How Rodrigo Bentancur Can Solve Tottenham’s Midfield Woes
It was a transfer window all too familiar for Tottenham fans. Reports in the media linked Antonio Conte’s side to players around the globe, from Diego Carlos to Adama Traoré to Luis Díaz. In typical Spurs fashion though, everything pointed to them heading out of the window empty-handed.
That was until the last 12 hours of the window. Spurs were the busiest Premier League club on Deadline Day with six deals completed, revamping their central midfield options. Uruguayan midfielder Rodrigo Bentancur was the first of two players to join the north London side from Juventus, but a midfield exodus on the same day saw moves away from the Tottenham Hotspur Stadium for Tanguy Ndombele, Giovani Lo Celso and Dele Alli.
Antonio Conte himself told Football London journalist Alasdair Gold that the dealings felt odd ahead of Tottenham’s FA Cup clash with Brighton earlier this month:
“For sure it was strange to send out on loan four players and one transfer in January. You have to buy players to reinforce your team but if you send away players you bought in the last two or three years it means you did something wrong in the past.”
It could be argued that Spurs have strengthened their first-team options by signing a player who has already staked his claim in the team, while letting go of three players who have only made a combined three starts since Conte took the reins back in November. On the other hand, Conte does have a point. Spurs have fewer options, and less room for manipulating the starting eleven as the new manager continues searching for his best system. Take Tottenham’s 2-2 draw with Liverpool in December, for example. Dele Alli played a crucial tactical role in occupying the half-space on the left to keep Trent Alexander-Arnold pinned back as much as possible. He doesn’t have that option anymore, and the onus of making these changes worthwhile ultimately falls on the new signings.
More of the Same Defensive Acumen
Antonio Conte needs ball-winners in his midfield. It’s crucial that he doesn’t lose the defensive abilities in his midfield with the personnel changes he made. Conte’s had some of the best ball-winners of the last decade at his disposal, including N’Golo Kanté in his Premier League title-winning season at Chelsea. Juventus were keen to point out Bentancur’s ball-winning abilities when they announced the sale of the player last month. The Boca Juniors academy product completed more tackles (205) and interceptions (147) than any other Bianconeri player during his time in Turin.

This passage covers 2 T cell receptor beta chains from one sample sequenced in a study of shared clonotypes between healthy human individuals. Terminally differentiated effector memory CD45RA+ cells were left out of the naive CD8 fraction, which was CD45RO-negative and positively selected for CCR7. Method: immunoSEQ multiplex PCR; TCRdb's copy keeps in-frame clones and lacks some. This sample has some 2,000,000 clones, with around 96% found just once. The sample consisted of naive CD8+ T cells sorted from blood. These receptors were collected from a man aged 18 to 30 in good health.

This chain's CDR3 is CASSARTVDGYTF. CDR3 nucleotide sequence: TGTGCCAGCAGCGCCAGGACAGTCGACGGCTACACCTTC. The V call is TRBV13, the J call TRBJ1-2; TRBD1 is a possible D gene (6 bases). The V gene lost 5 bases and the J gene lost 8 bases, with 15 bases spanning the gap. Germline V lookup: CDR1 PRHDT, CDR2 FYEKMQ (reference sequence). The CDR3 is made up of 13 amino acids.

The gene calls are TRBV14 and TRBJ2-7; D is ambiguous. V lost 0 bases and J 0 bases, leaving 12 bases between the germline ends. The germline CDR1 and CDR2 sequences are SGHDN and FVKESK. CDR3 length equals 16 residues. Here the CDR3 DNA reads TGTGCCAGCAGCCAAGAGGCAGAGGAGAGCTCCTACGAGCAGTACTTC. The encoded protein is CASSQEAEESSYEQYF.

But how do these numbers compare to Tottenham’s pre-existing midfield options? With 2.5 tackles and 2.0 interceptions per 90 since the beginning of the 2020-21 season, Bentancur stands out as the most prolific ball-winner Spurs currently have at their disposal. Danish midfielder Pierre-Emile Højbjerg has his nose out in front for recoveries (8.1 per 90), but the new signing also comes out ahead on duels won with 5.7 per 90.
We have seen Conte’s side look to implement a high press at times this season, admittedly with varying success. Bentancur is an astute signing for a team that needs to improve in that area, having won the ball back in the attacking third more times than Højbjerg, OIiver Skipp and Harry Winks combined despite playing over 2,500 minutes fewer. The Uruguayan has done so 20 times, with his new team-mates combining for a total of 18.
It is worth noting that Højbjerg dominates with possession won in the midfield third. His 91 is more than double that of Bentancur and Skipp, who both have 41. This won’t be a concern for the former Juve midfielder though, as over 20% of his possessions won come in the final third.
More Efficient Offensively
It’s safe to say Conte won’t be losing anything in terms of winning the ball back if Bentancur is to announce himself as a regular starter in this Spurs team. However, Conte’s midfield has been crying out for one thing all season: creativity, a spark, someone with the ability to change the game with their eye for a pass. Is Bentancur that man?
The numbers are favourable for Tottenham fans. While we won’t claim his numbers come anywhere close to the best playmakers in world football, Bentancur has some very impressive attacking and progression statistics for the balanced midfield player that he is.
Among the four midfielders below, Bentancur’s averages rank just third in progressive passes, and second in successful passes in the opposition half.
He is in a league of his own, however, when it comes to how effective his involvement in the game is. As we saw with his possession won statistics, Bentancur prefers to operate higher up the pitch. 58.1% of his successful passes come in the opposition half, again more than the other three. He is also more efficient than his colleagues for initiating sequences that lead to shots for his side, both in terms of winning the ball back and starting passing sequences.
|League Only (since 2020-21) per 90||Pierre-Emile Højbjerg||Oliver Skipp||Rodrigo Bentancur||Harry Winks|
|Shot-Ending Sequence Involvements||11.1||3.0||14.6||8.0|